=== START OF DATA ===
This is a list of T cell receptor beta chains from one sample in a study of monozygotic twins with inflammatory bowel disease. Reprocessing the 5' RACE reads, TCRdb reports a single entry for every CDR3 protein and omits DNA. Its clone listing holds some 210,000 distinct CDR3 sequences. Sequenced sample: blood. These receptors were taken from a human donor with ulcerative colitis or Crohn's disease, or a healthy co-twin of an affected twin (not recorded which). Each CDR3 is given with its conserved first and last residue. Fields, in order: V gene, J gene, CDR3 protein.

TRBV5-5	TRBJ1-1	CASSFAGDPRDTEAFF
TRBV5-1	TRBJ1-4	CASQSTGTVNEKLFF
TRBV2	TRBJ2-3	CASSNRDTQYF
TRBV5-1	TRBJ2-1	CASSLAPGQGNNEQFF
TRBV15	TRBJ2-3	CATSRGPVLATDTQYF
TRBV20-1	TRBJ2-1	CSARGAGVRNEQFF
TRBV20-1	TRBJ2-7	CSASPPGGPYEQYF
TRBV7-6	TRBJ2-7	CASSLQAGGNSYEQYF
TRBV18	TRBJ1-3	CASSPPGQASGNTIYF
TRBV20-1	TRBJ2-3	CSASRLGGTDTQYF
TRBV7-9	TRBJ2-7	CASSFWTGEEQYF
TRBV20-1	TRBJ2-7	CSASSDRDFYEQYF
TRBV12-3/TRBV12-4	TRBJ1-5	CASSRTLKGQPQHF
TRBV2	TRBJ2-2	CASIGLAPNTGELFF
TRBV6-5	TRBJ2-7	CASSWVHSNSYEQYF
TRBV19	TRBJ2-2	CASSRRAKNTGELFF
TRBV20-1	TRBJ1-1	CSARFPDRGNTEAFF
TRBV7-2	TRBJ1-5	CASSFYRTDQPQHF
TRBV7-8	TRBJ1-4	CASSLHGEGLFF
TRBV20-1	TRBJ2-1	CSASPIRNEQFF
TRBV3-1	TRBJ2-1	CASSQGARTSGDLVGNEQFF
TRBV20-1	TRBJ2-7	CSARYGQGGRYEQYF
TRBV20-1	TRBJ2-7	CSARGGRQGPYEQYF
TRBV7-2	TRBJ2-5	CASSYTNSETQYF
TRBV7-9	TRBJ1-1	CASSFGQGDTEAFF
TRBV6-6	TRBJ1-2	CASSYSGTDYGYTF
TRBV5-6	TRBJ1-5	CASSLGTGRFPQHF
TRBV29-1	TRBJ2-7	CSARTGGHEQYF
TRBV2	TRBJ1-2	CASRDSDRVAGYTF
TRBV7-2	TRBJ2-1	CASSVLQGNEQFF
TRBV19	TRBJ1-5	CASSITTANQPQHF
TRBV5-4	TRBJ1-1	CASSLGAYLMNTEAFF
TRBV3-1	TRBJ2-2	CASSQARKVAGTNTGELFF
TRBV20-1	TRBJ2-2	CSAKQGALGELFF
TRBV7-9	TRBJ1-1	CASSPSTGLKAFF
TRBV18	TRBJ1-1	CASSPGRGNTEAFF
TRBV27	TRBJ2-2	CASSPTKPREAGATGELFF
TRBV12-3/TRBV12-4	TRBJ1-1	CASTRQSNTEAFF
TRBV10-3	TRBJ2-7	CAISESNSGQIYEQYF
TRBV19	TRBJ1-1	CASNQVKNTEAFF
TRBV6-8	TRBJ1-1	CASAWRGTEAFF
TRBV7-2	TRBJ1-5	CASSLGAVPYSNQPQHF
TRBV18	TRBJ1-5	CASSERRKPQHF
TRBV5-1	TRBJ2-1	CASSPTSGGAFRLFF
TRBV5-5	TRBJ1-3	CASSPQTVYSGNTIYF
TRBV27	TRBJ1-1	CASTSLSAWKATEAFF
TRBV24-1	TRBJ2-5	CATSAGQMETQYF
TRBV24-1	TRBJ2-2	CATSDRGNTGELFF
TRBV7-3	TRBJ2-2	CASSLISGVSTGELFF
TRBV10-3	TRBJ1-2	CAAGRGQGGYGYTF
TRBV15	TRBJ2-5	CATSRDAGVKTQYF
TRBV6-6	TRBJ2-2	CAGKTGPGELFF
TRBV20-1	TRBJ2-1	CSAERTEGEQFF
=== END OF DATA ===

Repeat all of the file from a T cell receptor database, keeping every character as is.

This is a list of T cell receptor beta chains from one sample in a study of monozygotic twins with inflammatory bowel disease. Reprocessing the 5' RACE reads, TCRdb reports a single entry for every CDR3 protein and omits DNA. Its clone listing holds some 210,000 distinct CDR3 sequences. Sequenced sample: blood. These receptors were taken from a human donor with ulcerative colitis or Crohn's disease, or a healthy co-twin of an affected twin (not recorded which). Each CDR3 is given with its conserved first and last residue. Fields, in order: V gene, J gene, CDR3 protein.

TRBV5-5	TRBJ1-1	CASSFAGDPRDTEAFF
TRBV5-1	TRBJ1-4	CASQSTGTVNEKLFF
TRBV2	TRBJ2-3	CASSNRDTQYF
TRBV5-1	TRBJ2-1	CASSLAPGQGNNEQFF
TRBV15	TRBJ2-3	CATSRGPVLATDTQYF
TRBV20-1	TRBJ2-1	CSARGAGVRNEQFF
TRBV20-1	TRBJ2-7	CSASPPGGPYEQYF
TRBV7-6	TRBJ2-7	CASSLQAGGNSYEQYF
TRBV18	TRBJ1-3	CASSPPGQASGNTIYF
TRBV20-1	TRBJ2-3	CSASRLGGTDTQYF
TRBV7-9	TRBJ2-7	CASSFWTGEEQYF
TRBV20-1	TRBJ2-7	CSASSDRDFYEQYF
TRBV12-3/TRBV12-4	TRBJ1-5	CASSRTLKGQPQHF
TRBV2	TRBJ2-2	CASIGLAPNTGELFF
TRBV6-5	TRBJ2-7	CASSWVHSNSYEQYF
TRBV19	TRBJ2-2	CASSRRAKNTGELFF
TRBV20-1	TRBJ1-1	CSARFPDRGNTEAFF
TRBV7-2	TRBJ1-5	CASSFYRTDQPQHF
TRBV7-8	TRBJ1-4	CASSLHGEGLFF
TRBV20-1	TRBJ2-1	CSASPIRNEQFF
TRBV3-1	TRBJ2-1	CASSQGARTSGDLVGNEQFF
TRBV20-1	TRBJ2-7	CSARYGQGGRYEQYF
TRBV20-1	TRBJ2-7	CSARGGRQGPYEQYF
TRBV7-2	TRBJ2-5	CASSYTNSETQYF
TRBV7-9	TRBJ1-1	CASSFGQGDTEAFF
TRBV6-6	TRBJ1-2	CASSYSGTDYGYTF
TRBV5-6	TRBJ1-5	CASSLGTGRFPQHF
TRBV29-1	TRBJ2-7	CSARTGGHEQYF
TRBV2	TRBJ1-2	CASRDSDRVAGYTF
TRBV7-2	TRBJ2-1	CASSVLQGNEQFF
TRBV19	TRBJ1-5	CASSITTANQPQHF
TRBV5-4	TRBJ1-1	CASSLGAYLMNTEAFF
TRBV3-1	TRBJ2-2	CASSQARKVAGTNTGELFF
TRBV20-1	TRBJ2-2	CSAKQGALGELFF
TRBV7-9	TRBJ1-1	CASSPSTGLKAFF
TRBV18	TRBJ1-1	CASSPGRGNTEAFF
TRBV27	TRBJ2-2	CASSPTKPREAGATGELFF
TRBV12-3/TRBV12-4	TRBJ1-1	CASTRQSNTEAFF
TRBV10-3	TRBJ2-7	CAISESNSGQIYEQYF
TRBV19	TRBJ1-1	CASNQVKNTEAFF
TRBV6-8	TRBJ1-1	CASAWRGTEAFF
TRBV7-2	TRBJ1-5	CASSLGAVPYSNQPQHF
TRBV18	TRBJ1-5	CASSERRKPQHF
TRBV5-1	TRBJ2-1	CASSPTSGGAFRLFF
TRBV5-5	TRBJ1-3	CASSPQTVYSGNTIYF
TRBV27	TRBJ1-1	CASTSLSAWKATEAFF
TRBV24-1	TRBJ2-5	CATSAGQMETQYF
TRBV24-1	TRBJ2-2	CATSDRGNTGELFF
TRBV7-3	TRBJ2-2	CASSLISGVSTGELFF
TRBV10-3	TRBJ1-2	CAAGRGQGGYGYTF
TRBV15	TRBJ2-5	CATSRDAGVKTQYF
TRBV6-6	TRBJ2-2	CAGKTGPGELFF
TRBV20-1	TRBJ2-1	CSAERTEGEQFF